July 4, 1776: The genesis and meaning of the Declaration of Independence
The Declaration of Independence was written for the colonists, to justify our call to arms, and for Britain’s enemies, to assure them of our intent.
Wolf Howling’s annual annotated Declaration of Independence
Below is the Declaration of Independence annotated and its historical context. Following that are some additional comments on the Declaration and its importance.
Update: Read the Declaration of Independence while you still can. Apparently Facebook recently censored a portion of its publication as “hate speech.”
Historical Commentary: In 1760, Britain was on the verge of finally defeating France in the Seven Years War, the economy was growing, and virtually every American colonist was proud to be a British citizen. Even as Britain, out of misplaced jealousy and greed, slowly tried to strangle its colonies over the next sixteen years, the majority of colonists still wanted nothing more than to remain in the British fold.
That finally changed among a bare majority of patriots after shots were fired at Lexington and Concord, in 1775, and after Thomas Paine published the most read pamphlet in American history, Common Sense, justifying rebellion against Britain. A decision had to be made, though it was not clear that we would declare independence until, after several votes and much debate, we voted to do so on July 2, 1776. The colonists themselves needed a sufficient reason to fight — to create a new nation that would be better than the old. And we needed foreign support, particularly from Britain’s long term enemies, France and the Netherlands. Both would only offer their support to us if we unequivocally proclaimed that our intent was to form a new nation. The Declaration of Independence was commissioned for those two audiences.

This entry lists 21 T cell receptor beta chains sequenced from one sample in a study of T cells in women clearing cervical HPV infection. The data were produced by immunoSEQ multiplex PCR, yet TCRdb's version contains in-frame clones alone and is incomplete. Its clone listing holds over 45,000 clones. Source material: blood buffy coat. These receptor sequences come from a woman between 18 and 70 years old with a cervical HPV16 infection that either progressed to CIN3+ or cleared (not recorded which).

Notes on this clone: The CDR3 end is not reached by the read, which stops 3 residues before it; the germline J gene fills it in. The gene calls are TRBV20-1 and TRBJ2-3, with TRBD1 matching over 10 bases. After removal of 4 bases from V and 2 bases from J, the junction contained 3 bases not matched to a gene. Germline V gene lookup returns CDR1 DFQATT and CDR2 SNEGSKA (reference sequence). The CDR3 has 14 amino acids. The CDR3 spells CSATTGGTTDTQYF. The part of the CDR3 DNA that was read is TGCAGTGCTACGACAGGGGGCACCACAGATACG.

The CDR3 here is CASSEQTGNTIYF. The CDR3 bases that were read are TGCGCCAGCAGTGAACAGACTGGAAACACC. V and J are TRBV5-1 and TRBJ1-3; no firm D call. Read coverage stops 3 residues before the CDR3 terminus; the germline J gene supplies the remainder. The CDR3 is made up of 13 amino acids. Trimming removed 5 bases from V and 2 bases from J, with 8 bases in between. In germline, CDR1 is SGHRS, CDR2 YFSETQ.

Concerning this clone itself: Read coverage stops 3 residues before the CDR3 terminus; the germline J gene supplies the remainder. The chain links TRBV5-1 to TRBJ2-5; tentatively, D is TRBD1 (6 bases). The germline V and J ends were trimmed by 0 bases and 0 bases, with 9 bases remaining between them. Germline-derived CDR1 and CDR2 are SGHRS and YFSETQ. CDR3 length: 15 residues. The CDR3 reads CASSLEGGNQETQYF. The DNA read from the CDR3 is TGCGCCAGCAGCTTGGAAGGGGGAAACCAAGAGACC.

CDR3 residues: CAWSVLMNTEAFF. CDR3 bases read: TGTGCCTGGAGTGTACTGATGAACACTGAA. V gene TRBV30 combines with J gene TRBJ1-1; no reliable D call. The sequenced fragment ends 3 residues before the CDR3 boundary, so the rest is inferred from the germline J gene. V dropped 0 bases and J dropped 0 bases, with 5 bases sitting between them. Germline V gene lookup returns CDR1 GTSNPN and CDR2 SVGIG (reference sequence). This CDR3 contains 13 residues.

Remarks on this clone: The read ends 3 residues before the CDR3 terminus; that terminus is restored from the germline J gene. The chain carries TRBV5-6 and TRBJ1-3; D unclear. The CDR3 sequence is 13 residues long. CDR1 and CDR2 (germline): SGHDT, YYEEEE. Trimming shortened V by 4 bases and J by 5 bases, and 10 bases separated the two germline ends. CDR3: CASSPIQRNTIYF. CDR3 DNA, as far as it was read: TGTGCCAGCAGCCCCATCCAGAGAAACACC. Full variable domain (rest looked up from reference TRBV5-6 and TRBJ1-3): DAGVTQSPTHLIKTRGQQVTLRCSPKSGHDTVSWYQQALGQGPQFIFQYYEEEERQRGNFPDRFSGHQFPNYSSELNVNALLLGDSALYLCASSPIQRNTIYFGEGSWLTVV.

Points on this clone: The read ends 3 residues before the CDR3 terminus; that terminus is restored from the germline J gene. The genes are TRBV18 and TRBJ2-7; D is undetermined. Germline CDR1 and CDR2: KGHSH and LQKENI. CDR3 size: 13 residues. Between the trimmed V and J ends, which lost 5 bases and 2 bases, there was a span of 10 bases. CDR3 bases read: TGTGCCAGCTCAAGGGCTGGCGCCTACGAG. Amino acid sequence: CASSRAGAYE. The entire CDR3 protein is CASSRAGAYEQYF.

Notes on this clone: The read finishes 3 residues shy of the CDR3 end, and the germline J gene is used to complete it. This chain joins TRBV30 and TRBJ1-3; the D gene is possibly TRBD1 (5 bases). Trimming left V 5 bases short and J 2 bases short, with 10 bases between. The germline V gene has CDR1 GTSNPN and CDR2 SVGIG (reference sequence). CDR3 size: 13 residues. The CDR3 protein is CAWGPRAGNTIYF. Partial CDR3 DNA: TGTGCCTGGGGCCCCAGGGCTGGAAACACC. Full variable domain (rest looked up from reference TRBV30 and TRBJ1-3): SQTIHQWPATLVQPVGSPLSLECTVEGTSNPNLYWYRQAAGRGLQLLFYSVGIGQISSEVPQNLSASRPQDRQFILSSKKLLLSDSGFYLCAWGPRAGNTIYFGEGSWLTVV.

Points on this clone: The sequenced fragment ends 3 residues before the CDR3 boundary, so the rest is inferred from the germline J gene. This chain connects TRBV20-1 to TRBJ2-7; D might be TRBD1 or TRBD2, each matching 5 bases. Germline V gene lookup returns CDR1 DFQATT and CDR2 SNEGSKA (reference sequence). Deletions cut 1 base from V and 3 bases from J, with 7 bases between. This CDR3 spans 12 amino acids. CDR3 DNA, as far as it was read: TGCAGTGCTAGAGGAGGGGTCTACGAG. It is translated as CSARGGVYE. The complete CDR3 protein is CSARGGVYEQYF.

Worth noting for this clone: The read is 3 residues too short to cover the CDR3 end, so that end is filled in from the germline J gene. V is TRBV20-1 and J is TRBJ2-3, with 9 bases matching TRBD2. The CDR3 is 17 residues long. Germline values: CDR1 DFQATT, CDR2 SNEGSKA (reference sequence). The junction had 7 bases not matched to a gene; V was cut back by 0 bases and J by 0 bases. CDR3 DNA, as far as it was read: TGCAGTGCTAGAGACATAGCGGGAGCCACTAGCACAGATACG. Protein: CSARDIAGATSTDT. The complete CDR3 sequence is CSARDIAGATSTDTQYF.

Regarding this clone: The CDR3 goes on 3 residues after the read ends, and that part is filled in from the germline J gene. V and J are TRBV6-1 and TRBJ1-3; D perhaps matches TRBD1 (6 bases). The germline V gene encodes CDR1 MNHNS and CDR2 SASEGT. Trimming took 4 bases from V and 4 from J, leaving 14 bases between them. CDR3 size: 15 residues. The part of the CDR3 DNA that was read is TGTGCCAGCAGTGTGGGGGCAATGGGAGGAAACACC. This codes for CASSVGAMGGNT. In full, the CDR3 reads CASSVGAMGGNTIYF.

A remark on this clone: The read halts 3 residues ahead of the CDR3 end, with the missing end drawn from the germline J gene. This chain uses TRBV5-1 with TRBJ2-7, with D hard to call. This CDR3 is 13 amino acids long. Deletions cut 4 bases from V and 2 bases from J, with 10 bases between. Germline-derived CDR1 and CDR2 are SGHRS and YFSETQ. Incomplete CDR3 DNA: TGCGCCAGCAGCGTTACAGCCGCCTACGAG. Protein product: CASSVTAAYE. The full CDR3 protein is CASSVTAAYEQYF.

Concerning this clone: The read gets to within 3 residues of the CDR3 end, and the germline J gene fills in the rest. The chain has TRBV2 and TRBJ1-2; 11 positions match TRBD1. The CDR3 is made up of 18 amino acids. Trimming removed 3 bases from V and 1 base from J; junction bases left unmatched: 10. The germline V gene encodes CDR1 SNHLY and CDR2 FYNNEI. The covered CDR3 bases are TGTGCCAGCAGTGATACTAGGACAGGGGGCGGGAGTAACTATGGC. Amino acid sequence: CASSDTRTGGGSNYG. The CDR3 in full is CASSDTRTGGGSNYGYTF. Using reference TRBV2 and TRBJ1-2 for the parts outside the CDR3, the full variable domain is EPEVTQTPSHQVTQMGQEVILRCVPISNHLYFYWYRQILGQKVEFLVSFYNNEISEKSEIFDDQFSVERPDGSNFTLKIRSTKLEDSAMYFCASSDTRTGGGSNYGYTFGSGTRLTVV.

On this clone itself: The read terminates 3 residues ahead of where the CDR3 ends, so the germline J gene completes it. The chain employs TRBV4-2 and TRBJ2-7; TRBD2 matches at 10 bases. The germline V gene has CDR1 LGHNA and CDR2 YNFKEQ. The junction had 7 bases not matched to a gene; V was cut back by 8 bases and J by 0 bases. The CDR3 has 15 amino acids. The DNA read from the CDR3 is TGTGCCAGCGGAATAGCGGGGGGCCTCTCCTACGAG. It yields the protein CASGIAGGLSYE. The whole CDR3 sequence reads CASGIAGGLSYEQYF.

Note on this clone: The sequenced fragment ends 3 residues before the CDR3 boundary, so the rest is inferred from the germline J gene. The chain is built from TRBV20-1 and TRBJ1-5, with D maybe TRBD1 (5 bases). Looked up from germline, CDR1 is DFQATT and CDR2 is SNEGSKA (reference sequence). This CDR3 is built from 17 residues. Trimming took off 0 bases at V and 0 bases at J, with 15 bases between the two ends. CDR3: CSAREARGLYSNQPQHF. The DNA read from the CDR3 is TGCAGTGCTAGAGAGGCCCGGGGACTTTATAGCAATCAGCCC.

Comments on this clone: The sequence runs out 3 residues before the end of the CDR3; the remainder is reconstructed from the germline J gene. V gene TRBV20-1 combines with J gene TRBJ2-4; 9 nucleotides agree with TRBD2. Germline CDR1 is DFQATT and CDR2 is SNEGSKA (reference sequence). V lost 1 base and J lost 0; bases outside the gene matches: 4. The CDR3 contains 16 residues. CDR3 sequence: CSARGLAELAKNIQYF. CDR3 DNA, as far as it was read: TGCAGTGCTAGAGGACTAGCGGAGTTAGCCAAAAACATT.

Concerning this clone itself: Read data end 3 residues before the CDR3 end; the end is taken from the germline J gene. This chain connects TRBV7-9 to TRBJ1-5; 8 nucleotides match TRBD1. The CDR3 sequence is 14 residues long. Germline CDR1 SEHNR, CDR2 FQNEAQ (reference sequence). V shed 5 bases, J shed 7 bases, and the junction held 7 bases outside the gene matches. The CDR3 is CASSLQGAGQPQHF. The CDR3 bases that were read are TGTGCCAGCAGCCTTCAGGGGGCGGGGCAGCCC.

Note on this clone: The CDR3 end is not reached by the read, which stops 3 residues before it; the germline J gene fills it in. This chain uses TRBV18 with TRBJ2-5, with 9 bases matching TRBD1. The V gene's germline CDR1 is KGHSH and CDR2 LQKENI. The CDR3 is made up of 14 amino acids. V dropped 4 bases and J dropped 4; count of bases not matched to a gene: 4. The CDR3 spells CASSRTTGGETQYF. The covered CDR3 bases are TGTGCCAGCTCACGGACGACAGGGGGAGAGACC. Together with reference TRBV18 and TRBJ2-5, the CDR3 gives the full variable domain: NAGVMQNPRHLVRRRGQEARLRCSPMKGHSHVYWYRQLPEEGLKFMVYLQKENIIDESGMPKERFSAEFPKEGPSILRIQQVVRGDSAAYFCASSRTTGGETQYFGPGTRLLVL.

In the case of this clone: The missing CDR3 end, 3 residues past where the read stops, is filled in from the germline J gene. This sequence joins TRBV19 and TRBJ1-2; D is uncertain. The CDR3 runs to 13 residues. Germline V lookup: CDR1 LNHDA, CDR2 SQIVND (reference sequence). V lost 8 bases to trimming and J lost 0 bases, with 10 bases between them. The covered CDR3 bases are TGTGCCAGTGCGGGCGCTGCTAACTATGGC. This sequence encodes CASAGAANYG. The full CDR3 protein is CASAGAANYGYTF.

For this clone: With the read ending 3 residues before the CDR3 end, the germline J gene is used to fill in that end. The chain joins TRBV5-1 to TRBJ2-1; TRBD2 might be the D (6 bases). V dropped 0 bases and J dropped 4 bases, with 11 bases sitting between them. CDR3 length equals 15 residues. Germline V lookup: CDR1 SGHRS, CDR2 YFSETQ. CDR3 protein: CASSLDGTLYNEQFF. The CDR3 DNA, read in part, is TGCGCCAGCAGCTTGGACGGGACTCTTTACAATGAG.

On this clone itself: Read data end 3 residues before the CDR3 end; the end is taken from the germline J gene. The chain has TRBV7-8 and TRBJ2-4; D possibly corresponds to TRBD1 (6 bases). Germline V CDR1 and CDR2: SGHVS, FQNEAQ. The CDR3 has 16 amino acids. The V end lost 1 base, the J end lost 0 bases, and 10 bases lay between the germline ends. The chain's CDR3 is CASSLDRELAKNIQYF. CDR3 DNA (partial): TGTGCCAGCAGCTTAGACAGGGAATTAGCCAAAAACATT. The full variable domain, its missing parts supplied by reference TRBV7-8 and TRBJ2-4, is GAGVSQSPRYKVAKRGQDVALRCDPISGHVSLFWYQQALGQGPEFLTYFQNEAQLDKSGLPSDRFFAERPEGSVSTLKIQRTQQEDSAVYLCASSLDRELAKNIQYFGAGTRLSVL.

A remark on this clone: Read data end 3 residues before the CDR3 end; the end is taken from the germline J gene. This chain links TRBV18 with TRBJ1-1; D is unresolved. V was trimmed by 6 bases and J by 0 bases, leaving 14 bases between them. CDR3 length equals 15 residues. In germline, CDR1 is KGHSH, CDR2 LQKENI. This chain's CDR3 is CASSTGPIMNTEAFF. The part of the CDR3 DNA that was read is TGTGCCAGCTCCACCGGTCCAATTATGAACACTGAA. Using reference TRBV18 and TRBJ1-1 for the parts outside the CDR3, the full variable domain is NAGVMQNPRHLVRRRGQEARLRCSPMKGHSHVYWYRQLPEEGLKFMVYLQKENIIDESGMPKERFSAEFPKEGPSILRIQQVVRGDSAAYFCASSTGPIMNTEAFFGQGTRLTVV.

Everyone knows Jefferson’s preamble, a restatement of Locke’s natural rights theory that itself is founded on Christianity. It was the high water mark of the English Enlightenment. Jefferson’s preamble provided the philosophical basis for our rebellion and the creation of our new nation.
After Jefferson’s preamble came the specific complaints drafted by joint effort of all of the members of the Second Continental Congress. Everyone knows that the colonists demanded that they only be taxed — and subject to laws — passed by their own governments, not by the Parliament sitting in London. But the members of the Second Continental Congress went far beyond that, setting forth in the Declaration of Independence the “long train of abuses,” to quote Locke, that accumulated over sixteen years and that now justified our rebellion.
As you read this, remember that, in July 1776, the outcome of this rebellion was anything but certain. Moreover, signing the Declaration was a death warrant for the signatories. If they lost the war and were caught, they faced being hanged, drawn and quartered for treason and their families thrown into absolute poverty.
The one high ranking member of the Revolution, Henry Laurens, who was caught by the Brits in 1780, was charged with treason and held in the Tower of London. Fortunately for Laurens, the Brits soon after lost the Battle of Yorktown and Britain exchanged Laurens for Lord Cornwallis, the British commander captured by the Americans at Yorktown.
IN CONGRESS, July 4, 1776
The unanimous Declaration of the thirteen united States of America,
When in the Course of human events, it becomes necessary for one people to dissolve the political bands which have connected them with another, and to assume among the powers of the earth, the separate and equal station to which the Laws of Nature and of Nature’s God entitle them, a decent respect to the opinions of mankind requires that they should declare the causes which impel them to the separation.
We hold these truths to be self-evident, that all men are created equal, that they are endowed by their Creator with certain unalienable Rights, that among these are Life, Liberty and the pursuit of Happiness. That to secure these rights, Governments are instituted among Men, deriving their just powers from the consent of the governed,